The Journal’s ‘R.I. Memories’

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View of downtown Providence from the base of College Hill in the 1930s. (Providence Journal)

Black and white photography bears the stamp of history, a ratification of the long-ago. One might wish that photos from, say, the 1890s were in color. That would convey a different authenticity, a satisfaction that today’s colorization processes generally fail to deliver. But then why not just go the whole hog and wish that photography was around to record the founding of our dear republic – or, for that matter, of the Roman republic?

The Providence Journal, in producing its newly published Rhode Island Memories: The Early Years, chose not to tinker with history. Its 322 photos over 180 pages, not including a caboose with 14 pages of business profiles (ads), span about six decades from the 1880s to the late 1930s. Partly because of the unwieldy and fleeting nature of cameras and film through most of that period, there are few photos of “the news in action,” and many are not from the Journal’s photo archive but from the archives of organizations such as the Rhode Island Historical Society or those of individual families, whose members were invited by the Journal to submit images for the book. The first of ten chapters, “Views and Street Scenes,” offers an abundance of buildings. Later chapters increasingly feature groups of employees standing in front of their bosses’ buildings (“Commerce”) or police, firefighters and soldiers posing diligently, or farmers’ families and hands standing near fences with their sheep (“Agriculture and Industry).” Toward the end, chapters such as “Education” and “Community” feature group shots almost entirely. But while these shots were officially tedious to me as a lofty and mission-focused architecture critic, their sheer human interest won me over in the end.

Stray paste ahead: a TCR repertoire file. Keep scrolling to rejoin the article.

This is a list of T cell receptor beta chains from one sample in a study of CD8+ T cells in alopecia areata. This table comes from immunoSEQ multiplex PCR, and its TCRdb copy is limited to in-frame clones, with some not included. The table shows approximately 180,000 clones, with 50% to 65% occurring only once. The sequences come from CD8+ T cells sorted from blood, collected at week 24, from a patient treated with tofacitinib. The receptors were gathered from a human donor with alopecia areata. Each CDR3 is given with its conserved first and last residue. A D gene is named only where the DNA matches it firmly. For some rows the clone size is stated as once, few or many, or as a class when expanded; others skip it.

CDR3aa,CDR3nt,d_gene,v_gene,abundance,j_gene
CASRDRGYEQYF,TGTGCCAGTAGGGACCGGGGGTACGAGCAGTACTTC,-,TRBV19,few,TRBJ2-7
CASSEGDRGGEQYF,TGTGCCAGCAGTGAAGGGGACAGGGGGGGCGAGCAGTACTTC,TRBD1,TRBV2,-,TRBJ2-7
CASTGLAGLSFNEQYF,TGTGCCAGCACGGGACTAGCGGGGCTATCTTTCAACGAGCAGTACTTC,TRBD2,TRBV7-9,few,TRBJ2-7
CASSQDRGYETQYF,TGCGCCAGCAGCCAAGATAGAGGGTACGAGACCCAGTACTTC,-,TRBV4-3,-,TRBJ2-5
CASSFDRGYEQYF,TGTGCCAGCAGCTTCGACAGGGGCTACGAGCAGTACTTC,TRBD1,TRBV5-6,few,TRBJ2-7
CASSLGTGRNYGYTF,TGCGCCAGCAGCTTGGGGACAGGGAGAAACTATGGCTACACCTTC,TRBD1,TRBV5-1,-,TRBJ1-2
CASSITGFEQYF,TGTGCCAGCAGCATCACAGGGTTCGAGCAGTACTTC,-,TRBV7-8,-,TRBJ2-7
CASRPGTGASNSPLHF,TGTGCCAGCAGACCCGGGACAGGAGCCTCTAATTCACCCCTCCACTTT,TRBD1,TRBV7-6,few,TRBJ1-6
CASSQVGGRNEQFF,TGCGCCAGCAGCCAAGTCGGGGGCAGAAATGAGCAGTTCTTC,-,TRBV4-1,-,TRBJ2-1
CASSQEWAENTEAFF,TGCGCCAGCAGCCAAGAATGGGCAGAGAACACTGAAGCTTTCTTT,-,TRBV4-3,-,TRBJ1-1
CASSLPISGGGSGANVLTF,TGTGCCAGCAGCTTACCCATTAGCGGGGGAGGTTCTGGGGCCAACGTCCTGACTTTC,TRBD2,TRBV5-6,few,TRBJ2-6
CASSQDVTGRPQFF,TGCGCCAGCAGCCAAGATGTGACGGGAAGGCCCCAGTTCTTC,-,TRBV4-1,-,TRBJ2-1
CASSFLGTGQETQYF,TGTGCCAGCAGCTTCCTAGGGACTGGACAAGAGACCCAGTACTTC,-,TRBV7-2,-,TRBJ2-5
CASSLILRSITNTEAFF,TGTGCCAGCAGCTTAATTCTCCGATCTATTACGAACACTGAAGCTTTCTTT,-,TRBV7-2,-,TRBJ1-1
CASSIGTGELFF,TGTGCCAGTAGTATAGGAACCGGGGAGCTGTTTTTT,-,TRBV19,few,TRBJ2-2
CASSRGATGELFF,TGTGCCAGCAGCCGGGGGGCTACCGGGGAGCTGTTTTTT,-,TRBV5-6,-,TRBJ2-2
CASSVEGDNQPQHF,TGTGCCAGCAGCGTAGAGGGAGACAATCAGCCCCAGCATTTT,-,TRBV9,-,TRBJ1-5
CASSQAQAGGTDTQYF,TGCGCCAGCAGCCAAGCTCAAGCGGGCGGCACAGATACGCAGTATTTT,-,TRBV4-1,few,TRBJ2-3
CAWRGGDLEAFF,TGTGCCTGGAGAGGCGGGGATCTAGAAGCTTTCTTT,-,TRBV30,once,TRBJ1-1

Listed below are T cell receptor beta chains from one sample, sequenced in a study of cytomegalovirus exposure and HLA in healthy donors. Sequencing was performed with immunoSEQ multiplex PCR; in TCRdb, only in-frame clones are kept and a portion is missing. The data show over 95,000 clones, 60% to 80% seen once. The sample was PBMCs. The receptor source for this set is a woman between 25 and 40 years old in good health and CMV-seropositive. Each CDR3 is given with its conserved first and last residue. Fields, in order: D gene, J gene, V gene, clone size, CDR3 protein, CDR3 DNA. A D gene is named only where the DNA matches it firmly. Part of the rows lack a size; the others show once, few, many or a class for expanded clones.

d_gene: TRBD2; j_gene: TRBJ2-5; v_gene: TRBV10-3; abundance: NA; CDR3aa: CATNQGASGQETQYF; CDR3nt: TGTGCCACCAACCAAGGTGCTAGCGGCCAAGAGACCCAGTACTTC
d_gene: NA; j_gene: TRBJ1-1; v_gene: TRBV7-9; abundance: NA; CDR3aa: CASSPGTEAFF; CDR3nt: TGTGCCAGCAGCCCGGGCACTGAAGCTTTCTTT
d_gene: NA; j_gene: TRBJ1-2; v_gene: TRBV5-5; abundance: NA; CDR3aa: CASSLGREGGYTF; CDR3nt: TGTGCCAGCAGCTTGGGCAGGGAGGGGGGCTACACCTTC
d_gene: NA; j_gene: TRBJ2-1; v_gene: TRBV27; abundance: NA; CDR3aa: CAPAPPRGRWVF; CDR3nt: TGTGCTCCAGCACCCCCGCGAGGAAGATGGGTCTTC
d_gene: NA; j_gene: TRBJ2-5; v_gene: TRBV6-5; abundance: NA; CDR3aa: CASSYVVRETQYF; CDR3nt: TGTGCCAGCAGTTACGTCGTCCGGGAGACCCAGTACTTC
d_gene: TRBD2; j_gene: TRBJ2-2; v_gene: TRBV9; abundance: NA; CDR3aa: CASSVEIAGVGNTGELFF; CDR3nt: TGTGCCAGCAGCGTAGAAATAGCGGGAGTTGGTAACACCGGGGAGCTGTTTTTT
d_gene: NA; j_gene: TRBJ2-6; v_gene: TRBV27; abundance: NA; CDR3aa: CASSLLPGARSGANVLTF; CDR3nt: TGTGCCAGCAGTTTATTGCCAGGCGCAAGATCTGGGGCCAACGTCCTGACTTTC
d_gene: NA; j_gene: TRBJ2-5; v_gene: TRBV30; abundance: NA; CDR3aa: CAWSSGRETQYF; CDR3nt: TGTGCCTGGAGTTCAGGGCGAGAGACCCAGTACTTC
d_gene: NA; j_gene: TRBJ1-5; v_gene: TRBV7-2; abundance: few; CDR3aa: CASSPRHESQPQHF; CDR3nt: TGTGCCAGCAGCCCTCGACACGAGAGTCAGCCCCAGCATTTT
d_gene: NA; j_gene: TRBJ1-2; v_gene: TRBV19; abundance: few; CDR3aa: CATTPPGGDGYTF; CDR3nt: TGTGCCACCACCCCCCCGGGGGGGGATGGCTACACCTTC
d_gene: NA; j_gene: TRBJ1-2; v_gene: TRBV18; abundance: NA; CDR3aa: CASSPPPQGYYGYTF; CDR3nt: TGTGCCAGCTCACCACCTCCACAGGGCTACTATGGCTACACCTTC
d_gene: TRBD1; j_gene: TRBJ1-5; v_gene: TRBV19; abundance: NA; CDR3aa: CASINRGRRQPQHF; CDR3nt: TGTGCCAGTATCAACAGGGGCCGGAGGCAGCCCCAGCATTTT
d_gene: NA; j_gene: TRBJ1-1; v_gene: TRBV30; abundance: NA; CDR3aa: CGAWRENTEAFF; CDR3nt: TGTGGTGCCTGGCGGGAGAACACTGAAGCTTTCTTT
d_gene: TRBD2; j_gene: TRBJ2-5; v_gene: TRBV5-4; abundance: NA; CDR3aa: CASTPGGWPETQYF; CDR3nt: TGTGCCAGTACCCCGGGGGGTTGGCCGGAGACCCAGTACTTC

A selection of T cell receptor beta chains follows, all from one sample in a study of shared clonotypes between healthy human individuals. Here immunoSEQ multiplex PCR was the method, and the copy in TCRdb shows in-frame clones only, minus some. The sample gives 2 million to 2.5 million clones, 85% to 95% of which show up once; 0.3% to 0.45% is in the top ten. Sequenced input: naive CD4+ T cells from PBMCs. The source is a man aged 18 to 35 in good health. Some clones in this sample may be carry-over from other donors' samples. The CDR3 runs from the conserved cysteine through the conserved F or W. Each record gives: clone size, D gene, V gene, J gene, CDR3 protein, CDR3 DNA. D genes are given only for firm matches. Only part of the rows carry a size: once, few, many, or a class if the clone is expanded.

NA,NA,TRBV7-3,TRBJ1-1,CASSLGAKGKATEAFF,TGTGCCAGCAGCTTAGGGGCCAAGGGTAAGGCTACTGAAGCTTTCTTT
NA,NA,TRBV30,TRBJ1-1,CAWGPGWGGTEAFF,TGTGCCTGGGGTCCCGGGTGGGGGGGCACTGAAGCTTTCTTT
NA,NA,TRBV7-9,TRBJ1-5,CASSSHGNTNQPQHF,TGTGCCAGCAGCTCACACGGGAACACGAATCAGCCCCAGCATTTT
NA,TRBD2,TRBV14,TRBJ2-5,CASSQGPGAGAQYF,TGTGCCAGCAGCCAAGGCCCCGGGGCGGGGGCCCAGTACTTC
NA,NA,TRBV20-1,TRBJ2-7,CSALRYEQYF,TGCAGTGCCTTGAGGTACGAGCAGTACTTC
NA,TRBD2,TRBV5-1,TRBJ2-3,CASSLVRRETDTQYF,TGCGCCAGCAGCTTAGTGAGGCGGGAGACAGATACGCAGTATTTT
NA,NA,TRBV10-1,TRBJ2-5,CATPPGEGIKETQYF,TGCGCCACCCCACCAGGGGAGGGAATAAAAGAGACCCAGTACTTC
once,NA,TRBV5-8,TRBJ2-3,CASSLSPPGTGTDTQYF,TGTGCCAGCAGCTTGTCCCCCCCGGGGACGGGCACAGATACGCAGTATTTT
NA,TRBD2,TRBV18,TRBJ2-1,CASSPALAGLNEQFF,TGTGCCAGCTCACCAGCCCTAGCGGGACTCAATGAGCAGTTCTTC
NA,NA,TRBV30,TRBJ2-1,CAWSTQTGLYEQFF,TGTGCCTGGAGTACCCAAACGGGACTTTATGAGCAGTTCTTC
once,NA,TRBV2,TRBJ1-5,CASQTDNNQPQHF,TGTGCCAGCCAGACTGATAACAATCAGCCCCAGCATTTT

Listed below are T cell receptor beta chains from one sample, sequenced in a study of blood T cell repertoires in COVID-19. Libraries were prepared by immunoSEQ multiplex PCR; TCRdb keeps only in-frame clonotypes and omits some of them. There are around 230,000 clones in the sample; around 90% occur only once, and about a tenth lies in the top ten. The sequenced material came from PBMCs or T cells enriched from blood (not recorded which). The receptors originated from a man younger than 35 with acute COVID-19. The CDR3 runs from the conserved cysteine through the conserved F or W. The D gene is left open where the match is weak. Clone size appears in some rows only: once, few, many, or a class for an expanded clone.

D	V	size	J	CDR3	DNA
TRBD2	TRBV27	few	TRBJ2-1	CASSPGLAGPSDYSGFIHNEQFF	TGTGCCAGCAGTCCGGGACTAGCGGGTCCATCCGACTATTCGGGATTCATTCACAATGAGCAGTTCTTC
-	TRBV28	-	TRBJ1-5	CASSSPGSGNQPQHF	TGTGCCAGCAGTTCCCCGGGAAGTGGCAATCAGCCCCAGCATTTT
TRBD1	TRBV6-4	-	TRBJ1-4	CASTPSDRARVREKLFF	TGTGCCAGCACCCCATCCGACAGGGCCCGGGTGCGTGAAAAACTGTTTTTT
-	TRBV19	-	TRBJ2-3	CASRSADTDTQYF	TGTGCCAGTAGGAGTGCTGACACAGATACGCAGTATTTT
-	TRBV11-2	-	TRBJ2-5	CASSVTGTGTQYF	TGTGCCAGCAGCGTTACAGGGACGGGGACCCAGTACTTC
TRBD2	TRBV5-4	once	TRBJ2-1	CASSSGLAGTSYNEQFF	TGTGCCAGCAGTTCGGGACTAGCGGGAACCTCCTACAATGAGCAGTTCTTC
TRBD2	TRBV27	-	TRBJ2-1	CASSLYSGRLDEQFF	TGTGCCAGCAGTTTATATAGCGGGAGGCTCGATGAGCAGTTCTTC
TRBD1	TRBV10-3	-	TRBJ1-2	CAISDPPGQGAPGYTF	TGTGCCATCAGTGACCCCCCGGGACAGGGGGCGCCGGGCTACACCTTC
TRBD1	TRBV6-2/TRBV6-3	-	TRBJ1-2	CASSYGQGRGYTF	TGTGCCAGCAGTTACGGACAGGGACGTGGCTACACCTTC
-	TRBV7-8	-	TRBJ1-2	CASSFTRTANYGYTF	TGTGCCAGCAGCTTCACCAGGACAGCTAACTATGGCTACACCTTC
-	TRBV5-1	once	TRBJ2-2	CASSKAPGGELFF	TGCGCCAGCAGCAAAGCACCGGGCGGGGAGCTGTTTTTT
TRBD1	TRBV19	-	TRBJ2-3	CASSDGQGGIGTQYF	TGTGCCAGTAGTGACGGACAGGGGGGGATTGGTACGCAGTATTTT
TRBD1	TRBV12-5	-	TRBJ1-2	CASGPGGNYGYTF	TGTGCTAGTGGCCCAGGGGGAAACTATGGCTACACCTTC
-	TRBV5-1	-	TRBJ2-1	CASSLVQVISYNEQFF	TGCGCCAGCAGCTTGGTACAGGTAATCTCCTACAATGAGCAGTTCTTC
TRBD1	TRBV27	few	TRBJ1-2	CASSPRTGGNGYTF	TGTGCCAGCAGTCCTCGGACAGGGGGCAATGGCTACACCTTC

Those group photos and shots of individuals posing against backgrounds of broader interest are fascinating studies of how different people looked a long time ago. Almost all of the group shots are of working people, except those of athletic teams, school class photos, and scenes of crowds listening to FDR in Exchange Place (now Kennedy Plaza, as we are often reminded in photo captions). Many of the faces are haunting, others hilarious. Seems as if folks then had more expressive features, at least in black and white. Did posing cause physiognomical exaggeration? The book will remind some readers of how white Rhode Island used to be. I wish there had been photos of the old Hardscrabble and Snowtown neighborhoods of Providence, where race riots broke out in 1824 and 1831, before all but the earliest photography. If the collection had had a “High Society” chapter – as it should have – visages of a more conventional, aquiline but less expressive beauty might have offered readers a mixture of fascination and boredom. Almost as interesting as the faces was the clothing people used to wear. Check it out!

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Crew on Block Island. (Memories)

A photograph on Page 39 that appeared in ads for the book captures eleven male members of a beach crew posing, circa 1905, on Block Island, all but one of them in hats. The book’s editorial staff seems to have found something intriguing in their demeanor, and I agree, but can’t put my finger on its source. Still, it is somehow a most endearing shot.

In my last post, “A Lost Providence Christmas,” I noted how Rhode Island Memories works well with my own book, Lost Providence, in tracing the architectural history of downtown, its message of traditional styles’ elegant cohesion of design in the pre-modern age (more of which survives in the capital of Rhode Island than in almost every other American city today) and in its relation to current events in the city’s development.